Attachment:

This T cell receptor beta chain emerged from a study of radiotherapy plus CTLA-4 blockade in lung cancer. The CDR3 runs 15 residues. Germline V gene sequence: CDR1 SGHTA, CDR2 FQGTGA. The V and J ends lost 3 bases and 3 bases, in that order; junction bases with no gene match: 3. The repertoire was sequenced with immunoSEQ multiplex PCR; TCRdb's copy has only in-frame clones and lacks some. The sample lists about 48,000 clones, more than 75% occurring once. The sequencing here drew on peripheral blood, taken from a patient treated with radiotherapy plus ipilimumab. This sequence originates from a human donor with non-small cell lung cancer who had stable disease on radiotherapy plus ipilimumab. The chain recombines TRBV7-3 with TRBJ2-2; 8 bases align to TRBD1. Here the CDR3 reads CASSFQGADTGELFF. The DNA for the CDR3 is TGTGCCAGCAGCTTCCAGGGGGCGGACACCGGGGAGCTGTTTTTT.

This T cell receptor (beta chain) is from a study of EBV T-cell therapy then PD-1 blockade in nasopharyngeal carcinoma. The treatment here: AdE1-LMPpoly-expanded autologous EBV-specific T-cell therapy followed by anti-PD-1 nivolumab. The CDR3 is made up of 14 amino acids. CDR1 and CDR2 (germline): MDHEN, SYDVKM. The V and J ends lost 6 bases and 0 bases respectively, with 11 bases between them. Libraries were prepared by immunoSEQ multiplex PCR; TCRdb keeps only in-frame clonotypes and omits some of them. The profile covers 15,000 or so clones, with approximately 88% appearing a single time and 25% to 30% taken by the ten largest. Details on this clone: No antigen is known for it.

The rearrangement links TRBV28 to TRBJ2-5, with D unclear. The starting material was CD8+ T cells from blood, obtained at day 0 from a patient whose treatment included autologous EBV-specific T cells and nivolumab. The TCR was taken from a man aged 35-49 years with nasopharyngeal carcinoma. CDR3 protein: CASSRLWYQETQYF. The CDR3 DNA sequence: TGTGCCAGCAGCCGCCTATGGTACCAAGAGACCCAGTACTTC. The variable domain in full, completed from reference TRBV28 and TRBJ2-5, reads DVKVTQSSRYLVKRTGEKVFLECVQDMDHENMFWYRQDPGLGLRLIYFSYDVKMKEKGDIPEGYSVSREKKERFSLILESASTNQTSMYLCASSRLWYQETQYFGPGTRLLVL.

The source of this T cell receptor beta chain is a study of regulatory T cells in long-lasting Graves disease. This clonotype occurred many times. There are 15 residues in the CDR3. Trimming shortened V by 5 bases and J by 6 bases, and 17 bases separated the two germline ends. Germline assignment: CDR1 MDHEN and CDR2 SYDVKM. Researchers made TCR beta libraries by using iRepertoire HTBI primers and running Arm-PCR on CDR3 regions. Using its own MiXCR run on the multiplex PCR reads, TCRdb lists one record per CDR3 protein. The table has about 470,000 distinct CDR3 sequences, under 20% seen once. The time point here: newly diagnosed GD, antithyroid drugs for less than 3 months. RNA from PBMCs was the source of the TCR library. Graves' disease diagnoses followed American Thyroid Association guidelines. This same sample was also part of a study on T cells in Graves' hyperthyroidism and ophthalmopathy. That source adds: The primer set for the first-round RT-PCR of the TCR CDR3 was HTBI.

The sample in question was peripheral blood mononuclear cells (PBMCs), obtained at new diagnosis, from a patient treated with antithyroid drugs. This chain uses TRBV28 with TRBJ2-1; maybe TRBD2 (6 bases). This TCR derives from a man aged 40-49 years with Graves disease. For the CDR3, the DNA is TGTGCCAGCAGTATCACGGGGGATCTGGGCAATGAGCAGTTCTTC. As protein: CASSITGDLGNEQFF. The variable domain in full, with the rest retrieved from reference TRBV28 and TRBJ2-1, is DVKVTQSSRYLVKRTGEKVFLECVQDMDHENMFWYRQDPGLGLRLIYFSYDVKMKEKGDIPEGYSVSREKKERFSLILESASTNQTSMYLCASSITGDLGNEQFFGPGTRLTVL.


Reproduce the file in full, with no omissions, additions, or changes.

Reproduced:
This T cell receptor beta chain emerged from a study of radiotherapy plus CTLA-4 blockade in lung cancer. The CDR3 runs 15 residues. Germline V gene sequence: CDR1 SGHTA, CDR2 FQGTGA. The V and J ends lost 3 bases and 3 bases, in that order; junction bases with no gene match: 3. The repertoire was sequenced with immunoSEQ multiplex PCR; TCRdb's copy has only in-frame clones and lacks some. The sample lists about 48,000 clones, more than 75% occurring once. The sequencing here drew on peripheral blood, taken from a patient treated with radiotherapy plus ipilimumab. This sequence originates from a human donor with non-small cell lung cancer who had stable disease on radiotherapy plus ipilimumab. The chain recombines TRBV7-3 with TRBJ2-2; 8 bases align to TRBD1. Here the CDR3 reads CASSFQGADTGELFF. The DNA for the CDR3 is TGTGCCAGCAGCTTCCAGGGGGCGGACACCGGGGAGCTGTTTTTT.

This T cell receptor (beta chain) is from a study of EBV T-cell therapy then PD-1 blockade in nasopharyngeal carcinoma. The treatment here: AdE1-LMPpoly-expanded autologous EBV-specific T-cell therapy followed by anti-PD-1 nivolumab. The CDR3 is made up of 14 amino acids. CDR1 and CDR2 (germline): MDHEN, SYDVKM. The V and J ends lost 6 bases and 0 bases respectively, with 11 bases between them. Libraries were prepared by immunoSEQ multiplex PCR; TCRdb keeps only in-frame clonotypes and omits some of them. The profile covers 15,000 or so clones, with approximately 88% appearing a single time and 25% to 30% taken by the ten largest. Details on this clone: No antigen is known for it.

The rearrangement links TRBV28 to TRBJ2-5, with D unclear. The starting material was CD8+ T cells from blood, obtained at day 0 from a patient whose treatment included autologous EBV-specific T cells and nivolumab. The TCR was taken from a man aged 35-49 years with nasopharyngeal carcinoma. CDR3 protein: CASSRLWYQETQYF. The CDR3 DNA sequence: TGTGCCAGCAGCCGCCTATGGTACCAAGAGACCCAGTACTTC. The variable domain in full, completed from reference TRBV28 and TRBJ2-5, reads DVKVTQSSRYLVKRTGEKVFLECVQDMDHENMFWYRQDPGLGLRLIYFSYDVKMKEKGDIPEGYSVSREKKERFSLILESASTNQTSMYLCASSRLWYQETQYFGPGTRLLVL.

The source of this T cell receptor beta chain is a study of regulatory T cells in long-lasting Graves disease. This clonotype occurred many times. There are 15 residues in the CDR3. Trimming shortened V by 5 bases and J by 6 bases, and 17 bases separated the two germline ends. Germline assignment: CDR1 MDHEN and CDR2 SYDVKM. Researchers made TCR beta libraries by using iRepertoire HTBI primers and running Arm-PCR on CDR3 regions. Using its own MiXCR run on the multiplex PCR reads, TCRdb lists one record per CDR3 protein. The table has about 470,000 distinct CDR3 sequences, under 20% seen once. The time point here: newly diagnosed GD, antithyroid drugs for less than 3 months. RNA from PBMCs was the source of the TCR library. Graves' disease diagnoses followed American Thyroid Association guidelines. This same sample was also part of a study on T cells in Graves' hyperthyroidism and ophthalmopathy. That source adds: The primer set for the first-round RT-PCR of the TCR CDR3 was HTBI.

The sample in question was peripheral blood mononuclear cells (PBMCs), obtained at new diagnosis, from a patient treated with antithyroid drugs. This chain uses TRBV28 with TRBJ2-1; maybe TRBD2 (6 bases). This TCR derives from a man aged 40-49 years with Graves disease. For the CDR3, the DNA is TGTGCCAGCAGTATCACGGGGGATCTGGGCAATGAGCAGTTCTTC. As protein: CASSITGDLGNEQFF. The variable domain in full, with the rest retrieved from reference TRBV28 and TRBJ2-1, is DVKVTQSSRYLVKRTGEKVFLECVQDMDHENMFWYRQDPGLGLRLIYFSYDVKMKEKGDIPEGYSVSREKKERFSLILESASTNQTSMYLCASSITGDLGNEQFFGPGTRLTVL.